Written on February 3, 2011 – 11:54 am | by Cameron Hussey
Do you need assistance channeling your inner Johnny Mercer, Paul Simon or Rhett Miller? Ojai songbird Rain Perry can help. Starting Tuesday she’ll show aspiring rock stars how to put the “bomp” wherever it goes during an eight-week class for beginning songwriters at Zoey’s in Ventura.
If you can “Imagine” being a “Free Bird” who’s “Born to Be Wild” on that “Stairway to Heaven,” then you just might have the kind of brain that could be trained to create a hook-filled pop classic. You bring the brain, Perry will help mold it.
Perry’s music skills run deep. She’s recorded three albums, won songwriting awards and can be heard each week singing the theme song to the CW network drama “Life Unexpected.” The song, called “Beautiful Tree,” is a Perry original, of course.
Hey, Rain, so tell me about this thing? Can you show up anytime or do you have to be there at the beginning?
It’s a songwriting class that runs for eight weeks. It will cost $200, it’s open to the public and space is limited. E-mail me at .
You’ve already done this in Ojai. How did those work out?
A few months ago, I decided I wanted to teach a songwriting class. I e-mailed people on my list asking them, “Does anyone want to be my guinea pig while I try this out? I won’t charge you this first time. I just want to try it.” I had a bunch of people sign up and we did this shortened class.
How many participants did you have?
I had about 10 and I taught the class in my friend’s pilates studio up here, Ojai Pilates.
Do you have to bring stuff? A guitar or a tuba?
You don’t have to have a guitar. You don’t have to have any musical experience. You just have to like music and want to try writing songs. Basically, the way that I learned to write songs, which is probably the way a lot of people learn, is singing and playing songs that they love. Eventually you start to figure out how to write your own. I was trying to figure out how to teach that way. I know they do this in fine art. They teach you to paint by copying the masters, you know, and that’s kind of the approach I’m going to take. So I’m going to use the way I learned to write as a teenager and try to distill it into eight weeks.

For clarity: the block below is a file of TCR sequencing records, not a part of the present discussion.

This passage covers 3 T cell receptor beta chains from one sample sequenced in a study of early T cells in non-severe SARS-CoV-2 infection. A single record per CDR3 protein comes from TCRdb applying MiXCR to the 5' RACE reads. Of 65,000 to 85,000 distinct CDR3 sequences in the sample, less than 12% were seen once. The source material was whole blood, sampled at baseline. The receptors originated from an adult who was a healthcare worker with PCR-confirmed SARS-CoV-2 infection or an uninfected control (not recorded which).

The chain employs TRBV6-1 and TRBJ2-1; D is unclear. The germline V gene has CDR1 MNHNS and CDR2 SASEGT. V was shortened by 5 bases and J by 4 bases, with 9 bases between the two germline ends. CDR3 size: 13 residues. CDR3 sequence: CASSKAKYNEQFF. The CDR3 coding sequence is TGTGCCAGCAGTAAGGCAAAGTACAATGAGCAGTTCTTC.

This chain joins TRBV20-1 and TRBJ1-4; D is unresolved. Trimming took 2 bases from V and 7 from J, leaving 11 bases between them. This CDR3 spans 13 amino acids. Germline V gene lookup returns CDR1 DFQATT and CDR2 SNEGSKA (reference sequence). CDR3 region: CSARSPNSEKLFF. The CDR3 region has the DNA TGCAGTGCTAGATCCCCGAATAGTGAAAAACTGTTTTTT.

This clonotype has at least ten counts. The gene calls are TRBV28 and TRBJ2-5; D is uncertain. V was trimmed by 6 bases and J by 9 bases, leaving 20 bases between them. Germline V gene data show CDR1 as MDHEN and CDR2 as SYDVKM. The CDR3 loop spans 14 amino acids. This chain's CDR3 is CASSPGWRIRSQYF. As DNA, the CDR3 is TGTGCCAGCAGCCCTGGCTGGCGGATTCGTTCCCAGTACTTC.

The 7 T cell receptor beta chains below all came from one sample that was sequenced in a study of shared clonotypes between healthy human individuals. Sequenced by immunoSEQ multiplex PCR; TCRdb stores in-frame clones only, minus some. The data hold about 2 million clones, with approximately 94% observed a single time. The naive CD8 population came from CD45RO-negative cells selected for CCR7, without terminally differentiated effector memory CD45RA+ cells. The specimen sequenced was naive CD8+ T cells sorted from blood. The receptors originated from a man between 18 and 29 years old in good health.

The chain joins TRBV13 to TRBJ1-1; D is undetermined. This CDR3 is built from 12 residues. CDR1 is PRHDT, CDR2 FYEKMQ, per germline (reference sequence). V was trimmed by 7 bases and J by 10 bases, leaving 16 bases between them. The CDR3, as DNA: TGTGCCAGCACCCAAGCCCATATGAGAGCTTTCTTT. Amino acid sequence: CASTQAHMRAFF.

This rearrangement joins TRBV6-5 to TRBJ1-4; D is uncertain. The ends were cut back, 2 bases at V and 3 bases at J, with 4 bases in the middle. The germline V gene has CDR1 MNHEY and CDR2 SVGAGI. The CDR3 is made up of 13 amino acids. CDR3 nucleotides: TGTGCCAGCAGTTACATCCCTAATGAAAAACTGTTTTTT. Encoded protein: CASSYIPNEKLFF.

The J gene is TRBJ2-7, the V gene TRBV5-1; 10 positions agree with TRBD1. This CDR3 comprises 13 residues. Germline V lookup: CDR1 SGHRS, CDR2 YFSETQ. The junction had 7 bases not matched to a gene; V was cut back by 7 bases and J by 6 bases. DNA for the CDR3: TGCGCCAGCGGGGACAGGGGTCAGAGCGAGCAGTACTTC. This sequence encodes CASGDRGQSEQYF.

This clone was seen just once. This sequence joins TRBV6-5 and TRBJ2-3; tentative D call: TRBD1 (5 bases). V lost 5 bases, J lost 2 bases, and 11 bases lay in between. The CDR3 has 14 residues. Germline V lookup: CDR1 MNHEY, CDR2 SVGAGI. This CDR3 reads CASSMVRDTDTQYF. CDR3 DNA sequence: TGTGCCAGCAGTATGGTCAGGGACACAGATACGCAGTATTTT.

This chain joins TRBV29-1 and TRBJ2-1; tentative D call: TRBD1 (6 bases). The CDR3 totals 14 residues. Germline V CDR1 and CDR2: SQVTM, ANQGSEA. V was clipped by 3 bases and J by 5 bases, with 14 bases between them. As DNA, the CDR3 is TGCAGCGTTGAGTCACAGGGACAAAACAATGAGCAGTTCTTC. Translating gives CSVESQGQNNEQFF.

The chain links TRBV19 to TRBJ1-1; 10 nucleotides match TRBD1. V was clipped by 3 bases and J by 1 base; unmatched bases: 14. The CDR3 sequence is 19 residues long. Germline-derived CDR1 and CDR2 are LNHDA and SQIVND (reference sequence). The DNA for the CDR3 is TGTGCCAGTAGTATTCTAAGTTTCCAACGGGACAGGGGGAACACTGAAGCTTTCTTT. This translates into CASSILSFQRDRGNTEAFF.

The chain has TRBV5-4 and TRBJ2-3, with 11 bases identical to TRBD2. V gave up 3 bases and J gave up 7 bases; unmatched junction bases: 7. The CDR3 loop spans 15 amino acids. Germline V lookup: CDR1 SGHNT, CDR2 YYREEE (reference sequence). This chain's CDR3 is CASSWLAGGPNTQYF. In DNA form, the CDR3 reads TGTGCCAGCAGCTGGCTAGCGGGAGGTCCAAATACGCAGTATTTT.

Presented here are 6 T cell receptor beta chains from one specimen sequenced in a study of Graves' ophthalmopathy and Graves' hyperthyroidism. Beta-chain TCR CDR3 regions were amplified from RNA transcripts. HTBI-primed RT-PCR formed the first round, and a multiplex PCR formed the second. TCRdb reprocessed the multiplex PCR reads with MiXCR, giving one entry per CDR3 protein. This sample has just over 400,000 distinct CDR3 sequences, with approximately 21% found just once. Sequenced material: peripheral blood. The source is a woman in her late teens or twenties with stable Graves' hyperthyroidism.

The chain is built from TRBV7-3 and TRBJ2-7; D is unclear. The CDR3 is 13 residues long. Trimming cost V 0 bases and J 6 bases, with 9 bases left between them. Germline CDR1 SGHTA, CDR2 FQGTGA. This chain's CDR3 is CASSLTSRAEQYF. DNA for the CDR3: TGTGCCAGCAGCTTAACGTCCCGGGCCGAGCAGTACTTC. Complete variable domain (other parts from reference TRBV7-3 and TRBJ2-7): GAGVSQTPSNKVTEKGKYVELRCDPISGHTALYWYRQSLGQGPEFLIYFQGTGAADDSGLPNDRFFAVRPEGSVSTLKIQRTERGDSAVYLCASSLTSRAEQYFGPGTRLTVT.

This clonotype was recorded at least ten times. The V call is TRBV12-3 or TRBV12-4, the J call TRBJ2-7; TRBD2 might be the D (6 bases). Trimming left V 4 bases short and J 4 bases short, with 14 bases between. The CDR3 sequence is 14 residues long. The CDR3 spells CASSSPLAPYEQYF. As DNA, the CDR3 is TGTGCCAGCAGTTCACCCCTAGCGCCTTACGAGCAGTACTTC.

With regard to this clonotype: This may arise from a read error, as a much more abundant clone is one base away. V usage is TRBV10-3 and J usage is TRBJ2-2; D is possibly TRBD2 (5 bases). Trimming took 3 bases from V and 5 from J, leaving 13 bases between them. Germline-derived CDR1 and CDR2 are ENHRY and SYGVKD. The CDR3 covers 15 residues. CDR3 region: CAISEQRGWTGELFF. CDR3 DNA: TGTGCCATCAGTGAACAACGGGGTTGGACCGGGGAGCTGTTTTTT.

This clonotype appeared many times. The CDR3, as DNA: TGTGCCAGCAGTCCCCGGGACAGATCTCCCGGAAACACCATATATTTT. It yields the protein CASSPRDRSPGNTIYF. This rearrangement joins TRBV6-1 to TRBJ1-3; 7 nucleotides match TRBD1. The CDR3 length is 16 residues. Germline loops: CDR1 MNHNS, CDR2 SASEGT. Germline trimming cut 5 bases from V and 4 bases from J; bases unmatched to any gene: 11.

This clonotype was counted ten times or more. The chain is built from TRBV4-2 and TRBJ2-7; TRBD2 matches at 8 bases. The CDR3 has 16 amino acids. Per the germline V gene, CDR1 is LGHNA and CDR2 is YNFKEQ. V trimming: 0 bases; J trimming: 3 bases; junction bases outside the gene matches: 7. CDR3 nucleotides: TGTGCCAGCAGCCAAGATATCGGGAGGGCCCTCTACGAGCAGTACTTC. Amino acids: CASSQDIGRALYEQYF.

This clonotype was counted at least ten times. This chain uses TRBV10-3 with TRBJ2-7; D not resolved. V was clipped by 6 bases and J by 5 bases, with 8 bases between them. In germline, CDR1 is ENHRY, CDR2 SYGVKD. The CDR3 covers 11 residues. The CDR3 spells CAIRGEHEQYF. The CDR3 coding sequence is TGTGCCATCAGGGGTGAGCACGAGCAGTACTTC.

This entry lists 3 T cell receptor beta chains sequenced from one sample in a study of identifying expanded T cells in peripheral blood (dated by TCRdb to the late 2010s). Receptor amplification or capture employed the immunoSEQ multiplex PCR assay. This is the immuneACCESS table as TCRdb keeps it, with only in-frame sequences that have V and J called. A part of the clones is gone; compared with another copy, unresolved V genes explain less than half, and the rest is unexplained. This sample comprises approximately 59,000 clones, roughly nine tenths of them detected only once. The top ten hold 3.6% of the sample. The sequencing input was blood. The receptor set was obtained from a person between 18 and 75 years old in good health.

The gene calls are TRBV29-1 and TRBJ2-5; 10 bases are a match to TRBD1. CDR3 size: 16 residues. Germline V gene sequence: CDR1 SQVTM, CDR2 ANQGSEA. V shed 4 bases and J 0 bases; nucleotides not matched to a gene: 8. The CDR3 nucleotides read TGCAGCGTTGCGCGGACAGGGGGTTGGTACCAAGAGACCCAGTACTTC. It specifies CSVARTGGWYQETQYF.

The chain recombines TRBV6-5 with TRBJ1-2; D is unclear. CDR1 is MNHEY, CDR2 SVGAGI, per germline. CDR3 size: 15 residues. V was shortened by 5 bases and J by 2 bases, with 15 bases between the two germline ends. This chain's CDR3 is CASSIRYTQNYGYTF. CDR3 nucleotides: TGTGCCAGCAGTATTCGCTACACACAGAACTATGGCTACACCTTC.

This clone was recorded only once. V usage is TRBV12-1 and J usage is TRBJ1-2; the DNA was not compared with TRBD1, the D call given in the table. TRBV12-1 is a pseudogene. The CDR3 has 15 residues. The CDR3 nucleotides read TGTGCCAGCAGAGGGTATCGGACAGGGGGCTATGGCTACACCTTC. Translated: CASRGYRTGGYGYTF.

Could it turn into “Free Bird” 101?
If people want to model their work on “Free Bird,” they totally can. I probably need to cap the class at 10 so we can have time to discuss stuff.
What if 20 people with delusions of John Prine show up? Will you add a second session, or what?
Well, people just need to contact me.
Will there be classroom rules? Will you bust folks for cellphones, talking or tagging?
I’m hoping they’ll be interested in the topic of songwriting and that will outweigh any interest in talking on the phone. It’s never been a problem.
Did you go to one of these things at some point?
I never took any songwriting lessons per se. I learned by listening to music and loving music. I went back and listened to some of my early stuff and there are some really obvious influences. But after awhile you start to develop your own voice. I feel that copying and theft are rock ‘n’ roll traditions that we should embrace. I think everyone from Led Zeppelin to everyone has had influences that made them who they are. That’s just how it’s done.
What’s the difference between plagiarism and influence?
That’s a hard one. I think the difference is that if you rip off an idea directly without digesting it through your soul, that’s plagiarism.
That’s not “Stairway to Heaven.” I just made that up — really, I did.
Yeah, well, this is just a songwriting class. And the amazing thing is that people do get inspired. We do one lesson where we all work from the same song and, soon enough, you can’t even tell what song these songs come from. It’s pretty interesting.